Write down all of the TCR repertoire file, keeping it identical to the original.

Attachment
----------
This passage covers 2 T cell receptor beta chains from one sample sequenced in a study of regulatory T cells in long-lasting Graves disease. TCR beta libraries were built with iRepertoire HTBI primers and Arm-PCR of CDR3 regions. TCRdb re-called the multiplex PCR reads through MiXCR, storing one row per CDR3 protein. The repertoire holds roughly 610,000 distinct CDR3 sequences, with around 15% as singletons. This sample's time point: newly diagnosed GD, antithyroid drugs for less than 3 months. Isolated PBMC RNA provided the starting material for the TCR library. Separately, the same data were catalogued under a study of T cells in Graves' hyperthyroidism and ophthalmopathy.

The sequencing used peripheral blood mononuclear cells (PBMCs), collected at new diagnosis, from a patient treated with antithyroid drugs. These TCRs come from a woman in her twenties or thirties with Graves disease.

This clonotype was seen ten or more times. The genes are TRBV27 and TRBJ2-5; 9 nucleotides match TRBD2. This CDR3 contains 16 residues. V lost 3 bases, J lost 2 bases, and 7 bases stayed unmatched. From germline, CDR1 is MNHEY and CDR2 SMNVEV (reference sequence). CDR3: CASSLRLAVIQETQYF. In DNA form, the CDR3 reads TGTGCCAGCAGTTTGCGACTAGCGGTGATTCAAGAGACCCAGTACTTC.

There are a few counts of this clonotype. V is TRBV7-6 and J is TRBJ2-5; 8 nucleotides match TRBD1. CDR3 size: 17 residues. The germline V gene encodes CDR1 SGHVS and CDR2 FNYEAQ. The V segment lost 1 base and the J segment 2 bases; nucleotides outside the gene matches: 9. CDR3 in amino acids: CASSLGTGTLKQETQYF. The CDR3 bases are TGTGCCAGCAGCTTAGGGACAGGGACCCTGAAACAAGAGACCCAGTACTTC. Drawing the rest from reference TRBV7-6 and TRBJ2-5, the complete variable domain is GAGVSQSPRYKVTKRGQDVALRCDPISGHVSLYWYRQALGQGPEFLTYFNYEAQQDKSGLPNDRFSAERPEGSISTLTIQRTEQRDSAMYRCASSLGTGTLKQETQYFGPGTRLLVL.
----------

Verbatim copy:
This passage covers 2 T cell receptor beta chains from one sample sequenced in a study of regulatory T cells in long-lasting Graves disease. TCR beta libraries were built with iRepertoire HTBI primers and Arm-PCR of CDR3 regions. TCRdb re-called the multiplex PCR reads through MiXCR, storing one row per CDR3 protein. The repertoire holds roughly 610,000 distinct CDR3 sequences, with around 15% as singletons. This sample's time point: newly diagnosed GD, antithyroid drugs for less than 3 months. Isolated PBMC RNA provided the starting material for the TCR library. Separately, the same data were catalogued under a study of T cells in Graves' hyperthyroidism and ophthalmopathy.

The sequencing used peripheral blood mononuclear cells (PBMCs), collected at new diagnosis, from a patient treated with antithyroid drugs. These TCRs come from a woman in her twenties or thirties with Graves disease.

This clonotype was seen ten or more times. The genes are TRBV27 and TRBJ2-5; 9 nucleotides match TRBD2. This CDR3 contains 16 residues. V lost 3 bases, J lost 2 bases, and 7 bases stayed unmatched. From germline, CDR1 is MNHEY and CDR2 SMNVEV (reference sequence). CDR3: CASSLRLAVIQETQYF. In DNA form, the CDR3 reads TGTGCCAGCAGTTTGCGACTAGCGGTGATTCAAGAGACCCAGTACTTC.

There are a few counts of this clonotype. V is TRBV7-6 and J is TRBJ2-5; 8 nucleotides match TRBD1. CDR3 size: 17 residues. The germline V gene encodes CDR1 SGHVS and CDR2 FNYEAQ. The V segment lost 1 base and the J segment 2 bases; nucleotides outside the gene matches: 9. CDR3 in amino acids: CASSLGTGTLKQETQYF. The CDR3 bases are TGTGCCAGCAGCTTAGGGACAGGGACCCTGAAACAAGAGACCCAGTACTTC. Drawing the rest from reference TRBV7-6 and TRBJ2-5, the complete variable domain is GAGVSQSPRYKVTKRGQDVALRCDPISGHVSLYWYRQALGQGPEFLTYFNYEAQQDKSGLPNDRFSAERPEGSISTLTIQRTEQRDSAMYRCASSLGTGTLKQETQYFGPGTRLLVL.